Adulting

Photo by Artem Podrez on Pexels.com

frightened, elated, sometimes trembling,
sure the weight of the word had come into my arms,
ready to learn what it was that I should do

Dick Allen, The Adult Section

Somebody should do something. Where are the people who will do something? Surely, there is a boss, a prime minister, a leader or a parent to solve this for us. They should have planned better. This shouldn’t be happening. Surely those responsible will step up. Can’t I just play? Can’t I skip the hard bits? Can I have an icecream now and do chores later? Why do others get to play?Why won’t someone step in take the responsibility from our hands and solve this.

I can almost guarantee that the readers of this blog are adults. Yet, we have all thought these thoughts. We have longed for a parent or parental figure to take away the troubles, to make us feel better and to help us find the happiness we lost. Our organisations love to create parent-child relationships that strip from us the difficulties of adult accountability and the conflicts of competing adult perspectives.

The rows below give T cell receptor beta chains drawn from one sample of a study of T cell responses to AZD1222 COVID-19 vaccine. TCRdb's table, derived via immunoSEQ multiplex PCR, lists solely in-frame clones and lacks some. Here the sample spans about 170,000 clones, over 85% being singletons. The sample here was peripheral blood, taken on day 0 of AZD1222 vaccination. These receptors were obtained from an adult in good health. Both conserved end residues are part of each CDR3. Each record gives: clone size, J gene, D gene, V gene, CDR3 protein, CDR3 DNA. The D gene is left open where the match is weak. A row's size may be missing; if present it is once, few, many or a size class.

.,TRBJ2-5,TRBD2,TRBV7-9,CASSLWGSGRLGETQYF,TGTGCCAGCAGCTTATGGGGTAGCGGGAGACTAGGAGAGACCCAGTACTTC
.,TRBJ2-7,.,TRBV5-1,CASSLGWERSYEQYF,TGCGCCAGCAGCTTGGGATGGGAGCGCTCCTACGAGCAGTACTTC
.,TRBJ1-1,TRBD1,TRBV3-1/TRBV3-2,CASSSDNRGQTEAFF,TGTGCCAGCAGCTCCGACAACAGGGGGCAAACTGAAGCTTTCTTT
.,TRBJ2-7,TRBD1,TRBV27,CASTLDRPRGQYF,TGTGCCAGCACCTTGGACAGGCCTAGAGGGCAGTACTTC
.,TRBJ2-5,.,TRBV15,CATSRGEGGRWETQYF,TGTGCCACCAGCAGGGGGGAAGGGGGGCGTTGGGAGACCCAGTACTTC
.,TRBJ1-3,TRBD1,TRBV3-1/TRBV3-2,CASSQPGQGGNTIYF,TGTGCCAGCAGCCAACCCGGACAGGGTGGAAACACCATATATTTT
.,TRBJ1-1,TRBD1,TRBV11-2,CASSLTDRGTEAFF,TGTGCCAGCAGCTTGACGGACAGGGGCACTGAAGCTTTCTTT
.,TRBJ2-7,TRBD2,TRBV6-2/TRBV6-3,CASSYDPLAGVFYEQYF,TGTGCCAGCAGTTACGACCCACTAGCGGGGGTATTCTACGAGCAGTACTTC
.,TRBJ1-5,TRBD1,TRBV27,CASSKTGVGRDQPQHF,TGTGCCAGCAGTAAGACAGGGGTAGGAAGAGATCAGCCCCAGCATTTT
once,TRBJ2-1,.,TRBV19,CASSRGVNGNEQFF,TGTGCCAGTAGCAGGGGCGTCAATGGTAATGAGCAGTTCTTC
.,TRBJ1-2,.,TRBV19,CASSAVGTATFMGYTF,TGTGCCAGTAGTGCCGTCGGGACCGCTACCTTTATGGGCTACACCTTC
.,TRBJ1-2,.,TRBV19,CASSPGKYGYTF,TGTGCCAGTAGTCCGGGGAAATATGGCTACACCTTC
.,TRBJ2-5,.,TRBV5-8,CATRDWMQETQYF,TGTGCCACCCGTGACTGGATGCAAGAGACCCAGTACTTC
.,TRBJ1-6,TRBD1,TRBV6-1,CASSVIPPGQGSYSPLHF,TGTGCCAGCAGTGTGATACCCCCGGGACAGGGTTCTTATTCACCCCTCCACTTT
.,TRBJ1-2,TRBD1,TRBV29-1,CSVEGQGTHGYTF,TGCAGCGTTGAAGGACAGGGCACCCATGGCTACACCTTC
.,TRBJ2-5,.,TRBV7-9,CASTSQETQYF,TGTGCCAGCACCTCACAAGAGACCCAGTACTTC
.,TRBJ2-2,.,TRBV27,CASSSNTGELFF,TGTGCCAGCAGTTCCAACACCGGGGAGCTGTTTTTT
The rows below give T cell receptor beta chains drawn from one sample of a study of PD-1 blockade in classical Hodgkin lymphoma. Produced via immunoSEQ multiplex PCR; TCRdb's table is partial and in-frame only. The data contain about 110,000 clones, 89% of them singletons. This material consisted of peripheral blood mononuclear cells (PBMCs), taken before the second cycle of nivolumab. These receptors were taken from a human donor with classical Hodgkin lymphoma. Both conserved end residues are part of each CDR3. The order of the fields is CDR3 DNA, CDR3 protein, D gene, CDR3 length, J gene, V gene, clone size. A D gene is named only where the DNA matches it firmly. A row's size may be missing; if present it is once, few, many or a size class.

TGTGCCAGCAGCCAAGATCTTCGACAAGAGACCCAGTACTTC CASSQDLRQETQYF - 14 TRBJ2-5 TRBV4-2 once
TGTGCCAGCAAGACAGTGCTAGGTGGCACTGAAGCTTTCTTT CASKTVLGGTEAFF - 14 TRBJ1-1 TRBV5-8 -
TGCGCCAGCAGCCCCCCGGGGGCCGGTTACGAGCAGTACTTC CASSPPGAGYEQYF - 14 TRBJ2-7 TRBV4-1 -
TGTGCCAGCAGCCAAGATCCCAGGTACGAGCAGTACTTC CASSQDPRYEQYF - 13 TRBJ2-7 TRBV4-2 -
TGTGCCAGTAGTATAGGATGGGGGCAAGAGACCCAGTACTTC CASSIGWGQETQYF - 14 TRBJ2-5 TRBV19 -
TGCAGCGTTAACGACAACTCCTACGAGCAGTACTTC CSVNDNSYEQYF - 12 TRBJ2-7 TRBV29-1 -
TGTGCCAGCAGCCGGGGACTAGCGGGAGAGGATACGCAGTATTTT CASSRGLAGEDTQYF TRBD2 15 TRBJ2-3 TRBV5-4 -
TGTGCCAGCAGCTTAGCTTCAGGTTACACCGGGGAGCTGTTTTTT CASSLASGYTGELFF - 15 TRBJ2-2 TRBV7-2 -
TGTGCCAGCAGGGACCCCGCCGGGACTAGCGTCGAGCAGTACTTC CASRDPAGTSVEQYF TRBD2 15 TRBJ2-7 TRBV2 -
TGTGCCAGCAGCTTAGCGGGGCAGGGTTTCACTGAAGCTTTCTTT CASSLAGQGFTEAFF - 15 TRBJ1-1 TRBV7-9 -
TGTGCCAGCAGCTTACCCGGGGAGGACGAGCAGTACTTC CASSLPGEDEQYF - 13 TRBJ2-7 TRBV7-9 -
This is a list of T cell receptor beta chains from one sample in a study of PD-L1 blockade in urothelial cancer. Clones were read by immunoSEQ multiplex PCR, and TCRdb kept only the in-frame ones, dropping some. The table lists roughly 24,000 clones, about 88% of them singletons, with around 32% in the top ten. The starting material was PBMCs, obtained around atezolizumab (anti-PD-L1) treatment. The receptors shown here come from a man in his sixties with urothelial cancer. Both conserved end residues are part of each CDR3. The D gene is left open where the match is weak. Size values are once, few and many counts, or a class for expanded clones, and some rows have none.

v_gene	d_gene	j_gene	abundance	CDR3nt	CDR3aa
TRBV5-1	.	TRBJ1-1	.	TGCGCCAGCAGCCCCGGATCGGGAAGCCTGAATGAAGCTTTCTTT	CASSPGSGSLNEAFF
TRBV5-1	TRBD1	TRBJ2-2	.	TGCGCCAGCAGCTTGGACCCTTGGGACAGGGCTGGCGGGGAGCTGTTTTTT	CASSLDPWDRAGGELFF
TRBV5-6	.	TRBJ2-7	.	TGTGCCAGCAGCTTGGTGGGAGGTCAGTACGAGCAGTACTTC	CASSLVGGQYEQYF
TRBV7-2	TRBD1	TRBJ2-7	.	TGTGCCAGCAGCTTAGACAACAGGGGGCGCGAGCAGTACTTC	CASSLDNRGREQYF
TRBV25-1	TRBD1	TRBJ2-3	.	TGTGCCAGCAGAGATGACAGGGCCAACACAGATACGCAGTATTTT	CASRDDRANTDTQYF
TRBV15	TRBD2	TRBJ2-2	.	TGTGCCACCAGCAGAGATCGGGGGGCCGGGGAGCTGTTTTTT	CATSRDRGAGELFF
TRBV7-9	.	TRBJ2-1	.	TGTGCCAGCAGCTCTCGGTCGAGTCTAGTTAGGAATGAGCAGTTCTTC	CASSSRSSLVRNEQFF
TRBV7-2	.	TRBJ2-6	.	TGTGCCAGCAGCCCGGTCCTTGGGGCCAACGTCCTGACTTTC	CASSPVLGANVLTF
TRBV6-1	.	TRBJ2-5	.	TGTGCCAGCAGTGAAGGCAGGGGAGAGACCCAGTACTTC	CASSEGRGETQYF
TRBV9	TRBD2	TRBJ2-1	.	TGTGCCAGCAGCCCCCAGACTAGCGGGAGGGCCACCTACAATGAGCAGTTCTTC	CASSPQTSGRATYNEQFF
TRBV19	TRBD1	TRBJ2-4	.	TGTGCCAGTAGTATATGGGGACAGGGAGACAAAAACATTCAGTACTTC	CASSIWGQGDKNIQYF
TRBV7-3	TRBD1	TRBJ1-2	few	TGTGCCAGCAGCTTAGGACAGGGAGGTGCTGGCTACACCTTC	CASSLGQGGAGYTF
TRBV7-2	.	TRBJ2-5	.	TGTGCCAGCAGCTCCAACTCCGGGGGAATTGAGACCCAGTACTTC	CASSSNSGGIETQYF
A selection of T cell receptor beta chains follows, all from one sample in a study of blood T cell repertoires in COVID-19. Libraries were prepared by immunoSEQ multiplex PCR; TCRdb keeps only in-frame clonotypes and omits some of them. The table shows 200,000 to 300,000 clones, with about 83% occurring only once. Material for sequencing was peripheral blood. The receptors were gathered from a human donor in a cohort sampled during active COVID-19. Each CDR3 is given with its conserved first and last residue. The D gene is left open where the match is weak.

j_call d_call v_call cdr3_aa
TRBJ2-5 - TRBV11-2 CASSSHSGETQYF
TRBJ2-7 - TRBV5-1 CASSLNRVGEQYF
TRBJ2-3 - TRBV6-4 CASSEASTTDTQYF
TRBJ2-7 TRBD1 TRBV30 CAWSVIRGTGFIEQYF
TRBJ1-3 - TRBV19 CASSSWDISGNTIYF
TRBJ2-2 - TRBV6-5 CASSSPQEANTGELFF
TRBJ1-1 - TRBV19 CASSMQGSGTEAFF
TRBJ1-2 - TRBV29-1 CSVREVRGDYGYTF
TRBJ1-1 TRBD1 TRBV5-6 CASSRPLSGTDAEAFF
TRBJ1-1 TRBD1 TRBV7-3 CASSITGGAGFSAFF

The hardest change to make as we evolve to new ways of working is to remove the parent-child relationships from our organisations, our work and our societies. To make our work truly human we need to stand on our own two feet, express our own views fearlessly and fill the adult shaped lacunae we ourselves have created.

Adulting is hard, relational work. Being an adult engaged with other adults demands new conversations, new acceptance of accountabilities, new drive and a clear sense of ourselves. Each of these things will make our work better, more rewarding and more productive for us and others. We need to start now. How can you take on the adult-size holes in the world around you?

 my hand trembled as I took it up
and moved slowly to lift it out of the window     into

the air     a kind of thinking     like everybody else
looking     for a continuing contravention of limits and
of substance

Robin Blaser, A Bird in the House

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